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Expect prices to go down once additional rice arrives — Roque

Updated

By Genalyn Kabiling

Consumers can expect a reduction in the market price of rice with the expected arrival of additional supply, Malacañang said Thursday.

The 3 warehouse of the National Food Authority (NFA) for Region 7 in the North Reclamation Area in Cebu City were each can accomodate atleast 150,000 to 200,000 sacks of rice only has 8,000, 22,000 and 12,000 on each bodegas and is critically low in supply due no importation. The remaining bags of rice will only be used for the programs of Depoartment of Social Welfare Development (DSWD) and buffer supply for calamities. (Photo by Juan Carlo de Vela/Manila Bulletin)

CRITICALLY LOW SUPPLY – Photo shows one of three warehouses of the National Food Authority (NFA) for Region 7 in the North Reclamation Area in Cebu City.  With a combined full capacity of at least 150,000 to 200,000 sacks of rice, the three warehouses currently have only 8,000, 22,000 and 12,000 stored in each bodega.  (Photo by Juan Carlo de Vela/Manila Bulletin)

Presidential Spokesman Harry Roque assured the country will have adequate rice supply once 325,000 metric tons of rice is delivered to the country this month.

“Kapag dumating na 325,000 metric tons, sigurado naman na bababa ng presyo ng bigas kasi malaking volume ‘yan [Once the 325,000 metric tons of rice arrive, prices of rice will certainly go down due to this large volume],” Roque said during a Palace press briefing.

“Kahit anong klaseng rice siya kapag maraming supply, bumababa ang presyo. Law of supply and demand [Regardless of the kind of rice, the prices tend to go down when there’s huge supply. That’s the law of supply and demand], he added.

Meanwhile, the government is not inclined to activate the standby importation of 250,000 metric tons of rice with the expected arrival of 325,000 metric tons under the minimum access volume.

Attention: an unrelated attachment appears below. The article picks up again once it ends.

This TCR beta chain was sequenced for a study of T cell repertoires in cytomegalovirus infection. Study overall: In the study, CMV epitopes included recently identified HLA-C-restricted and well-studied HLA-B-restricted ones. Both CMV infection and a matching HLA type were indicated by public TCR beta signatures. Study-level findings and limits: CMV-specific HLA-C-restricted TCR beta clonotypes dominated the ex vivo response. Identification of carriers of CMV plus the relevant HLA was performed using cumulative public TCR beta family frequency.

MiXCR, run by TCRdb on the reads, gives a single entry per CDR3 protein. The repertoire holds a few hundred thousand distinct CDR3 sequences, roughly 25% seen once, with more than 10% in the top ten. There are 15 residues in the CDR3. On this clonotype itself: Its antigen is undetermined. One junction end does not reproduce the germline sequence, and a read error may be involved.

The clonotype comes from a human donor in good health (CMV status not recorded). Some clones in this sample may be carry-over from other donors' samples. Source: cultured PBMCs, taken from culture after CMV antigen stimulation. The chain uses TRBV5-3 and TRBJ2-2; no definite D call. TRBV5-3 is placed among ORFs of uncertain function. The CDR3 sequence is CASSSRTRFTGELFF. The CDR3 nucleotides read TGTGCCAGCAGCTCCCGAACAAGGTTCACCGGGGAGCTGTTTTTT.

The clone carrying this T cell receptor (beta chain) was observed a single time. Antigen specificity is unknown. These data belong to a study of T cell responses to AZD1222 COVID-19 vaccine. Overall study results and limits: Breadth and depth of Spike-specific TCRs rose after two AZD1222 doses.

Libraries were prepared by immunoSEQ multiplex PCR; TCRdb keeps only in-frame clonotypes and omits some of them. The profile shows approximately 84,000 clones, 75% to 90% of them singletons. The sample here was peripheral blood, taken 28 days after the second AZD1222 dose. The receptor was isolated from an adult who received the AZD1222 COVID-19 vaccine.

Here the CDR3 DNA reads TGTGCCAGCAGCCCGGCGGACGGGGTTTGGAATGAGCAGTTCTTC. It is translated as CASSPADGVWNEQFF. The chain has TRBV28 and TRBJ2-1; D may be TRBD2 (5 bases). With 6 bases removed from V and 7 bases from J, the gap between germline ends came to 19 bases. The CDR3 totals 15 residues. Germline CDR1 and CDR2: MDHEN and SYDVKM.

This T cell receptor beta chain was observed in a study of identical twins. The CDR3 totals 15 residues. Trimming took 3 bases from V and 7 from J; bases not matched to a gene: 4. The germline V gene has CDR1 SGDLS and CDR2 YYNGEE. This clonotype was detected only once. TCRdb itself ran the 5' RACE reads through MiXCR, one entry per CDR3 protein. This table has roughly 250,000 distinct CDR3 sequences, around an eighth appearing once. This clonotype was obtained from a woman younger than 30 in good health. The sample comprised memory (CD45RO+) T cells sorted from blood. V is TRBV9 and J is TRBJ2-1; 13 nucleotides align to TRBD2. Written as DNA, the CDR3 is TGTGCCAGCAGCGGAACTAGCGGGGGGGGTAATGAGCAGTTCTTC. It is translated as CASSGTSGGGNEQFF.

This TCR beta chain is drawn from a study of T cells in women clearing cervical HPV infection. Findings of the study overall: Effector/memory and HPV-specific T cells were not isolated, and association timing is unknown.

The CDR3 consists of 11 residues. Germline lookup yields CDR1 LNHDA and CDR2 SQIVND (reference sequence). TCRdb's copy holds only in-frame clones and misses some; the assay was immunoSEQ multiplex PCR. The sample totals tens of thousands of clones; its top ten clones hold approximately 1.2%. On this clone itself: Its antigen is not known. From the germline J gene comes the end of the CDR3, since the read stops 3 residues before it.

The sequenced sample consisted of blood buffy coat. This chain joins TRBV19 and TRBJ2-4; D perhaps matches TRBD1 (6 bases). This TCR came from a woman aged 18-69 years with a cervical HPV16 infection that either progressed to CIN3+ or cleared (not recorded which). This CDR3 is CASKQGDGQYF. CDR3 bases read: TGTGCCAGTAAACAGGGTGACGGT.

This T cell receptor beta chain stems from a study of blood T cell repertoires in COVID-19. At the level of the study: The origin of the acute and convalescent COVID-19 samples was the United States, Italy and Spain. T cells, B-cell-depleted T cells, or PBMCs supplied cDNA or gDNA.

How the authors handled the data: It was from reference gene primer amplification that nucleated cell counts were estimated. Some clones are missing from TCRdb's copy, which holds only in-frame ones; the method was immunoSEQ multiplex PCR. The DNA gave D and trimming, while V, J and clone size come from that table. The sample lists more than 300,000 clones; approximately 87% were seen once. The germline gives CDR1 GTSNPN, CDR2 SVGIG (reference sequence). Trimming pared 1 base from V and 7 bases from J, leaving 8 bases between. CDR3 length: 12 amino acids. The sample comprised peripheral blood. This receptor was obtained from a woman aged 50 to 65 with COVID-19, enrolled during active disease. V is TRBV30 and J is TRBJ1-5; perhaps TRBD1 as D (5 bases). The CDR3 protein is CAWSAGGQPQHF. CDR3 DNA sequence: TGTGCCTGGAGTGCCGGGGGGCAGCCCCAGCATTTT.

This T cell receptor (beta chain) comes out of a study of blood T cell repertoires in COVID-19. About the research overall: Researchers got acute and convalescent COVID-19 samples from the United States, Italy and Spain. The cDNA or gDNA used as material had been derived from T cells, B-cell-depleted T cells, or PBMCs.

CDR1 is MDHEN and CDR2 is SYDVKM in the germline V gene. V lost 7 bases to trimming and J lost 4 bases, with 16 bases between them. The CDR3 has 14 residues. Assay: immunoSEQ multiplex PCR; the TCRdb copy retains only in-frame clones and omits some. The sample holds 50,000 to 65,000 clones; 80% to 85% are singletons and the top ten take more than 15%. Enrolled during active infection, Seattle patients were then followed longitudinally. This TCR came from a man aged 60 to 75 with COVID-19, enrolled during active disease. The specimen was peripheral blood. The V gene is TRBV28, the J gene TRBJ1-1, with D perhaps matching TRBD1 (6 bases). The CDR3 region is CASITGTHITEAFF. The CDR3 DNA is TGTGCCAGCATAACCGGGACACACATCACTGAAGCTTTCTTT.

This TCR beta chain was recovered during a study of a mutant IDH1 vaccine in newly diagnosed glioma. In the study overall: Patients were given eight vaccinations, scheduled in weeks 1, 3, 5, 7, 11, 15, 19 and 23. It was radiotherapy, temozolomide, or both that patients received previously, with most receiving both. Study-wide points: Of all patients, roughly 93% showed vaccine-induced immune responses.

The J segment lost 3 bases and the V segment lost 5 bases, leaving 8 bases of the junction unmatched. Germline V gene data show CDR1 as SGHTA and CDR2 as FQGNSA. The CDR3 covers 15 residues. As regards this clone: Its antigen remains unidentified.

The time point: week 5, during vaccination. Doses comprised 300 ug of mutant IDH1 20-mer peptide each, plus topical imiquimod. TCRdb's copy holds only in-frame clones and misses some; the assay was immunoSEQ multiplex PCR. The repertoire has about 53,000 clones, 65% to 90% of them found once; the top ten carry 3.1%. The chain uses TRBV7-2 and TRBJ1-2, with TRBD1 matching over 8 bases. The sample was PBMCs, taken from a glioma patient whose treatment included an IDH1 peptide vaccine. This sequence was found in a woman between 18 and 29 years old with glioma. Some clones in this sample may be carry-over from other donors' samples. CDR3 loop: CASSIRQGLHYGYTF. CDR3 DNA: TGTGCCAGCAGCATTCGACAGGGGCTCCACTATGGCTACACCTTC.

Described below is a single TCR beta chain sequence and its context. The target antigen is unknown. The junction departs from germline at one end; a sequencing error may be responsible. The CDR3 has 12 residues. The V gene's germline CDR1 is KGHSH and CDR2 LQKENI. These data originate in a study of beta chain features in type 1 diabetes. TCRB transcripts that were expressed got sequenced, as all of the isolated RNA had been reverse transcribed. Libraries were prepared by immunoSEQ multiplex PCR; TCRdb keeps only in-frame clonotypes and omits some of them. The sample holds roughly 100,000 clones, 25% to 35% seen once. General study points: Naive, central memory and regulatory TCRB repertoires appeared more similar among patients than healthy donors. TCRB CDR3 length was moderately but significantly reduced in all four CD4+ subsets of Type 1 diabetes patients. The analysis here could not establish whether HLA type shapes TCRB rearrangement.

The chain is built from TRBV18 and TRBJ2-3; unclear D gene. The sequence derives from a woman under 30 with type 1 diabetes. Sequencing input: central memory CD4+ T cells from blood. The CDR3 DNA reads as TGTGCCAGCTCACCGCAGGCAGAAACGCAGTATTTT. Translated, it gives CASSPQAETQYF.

Citing information from Cabinet Secretary Leoncio Evasco Jr., chair of the National Food Authority Council, Roque said there would be “more than enough rice” to boost the NFA rice stocks for now.

“The reason why they have not actually resorted to importation is that, under the minimum access volume (MAV), we’re expecting 325,000 metric tons to arrive within the month so why should we import,” he said.

NFA Administrator Jason Aquino earlier admitted  the state-run food agency was running low on rice stocks.  The NFA even suspended distribution of rice to some retailers.  The remaining stocks have reportedly been reserved for requirements in calamity-prone areas and other provinces.

Although the NFA stocks were dwindling, Agriculture Secretary Emmanuel Piñol assured the entire country has enough rice supply. Piñol has blamed unscrupulous rice traders who are taking advantage of the NFA shortage to justify the price increase in the market and additional importation from Vietnam or Thailand.

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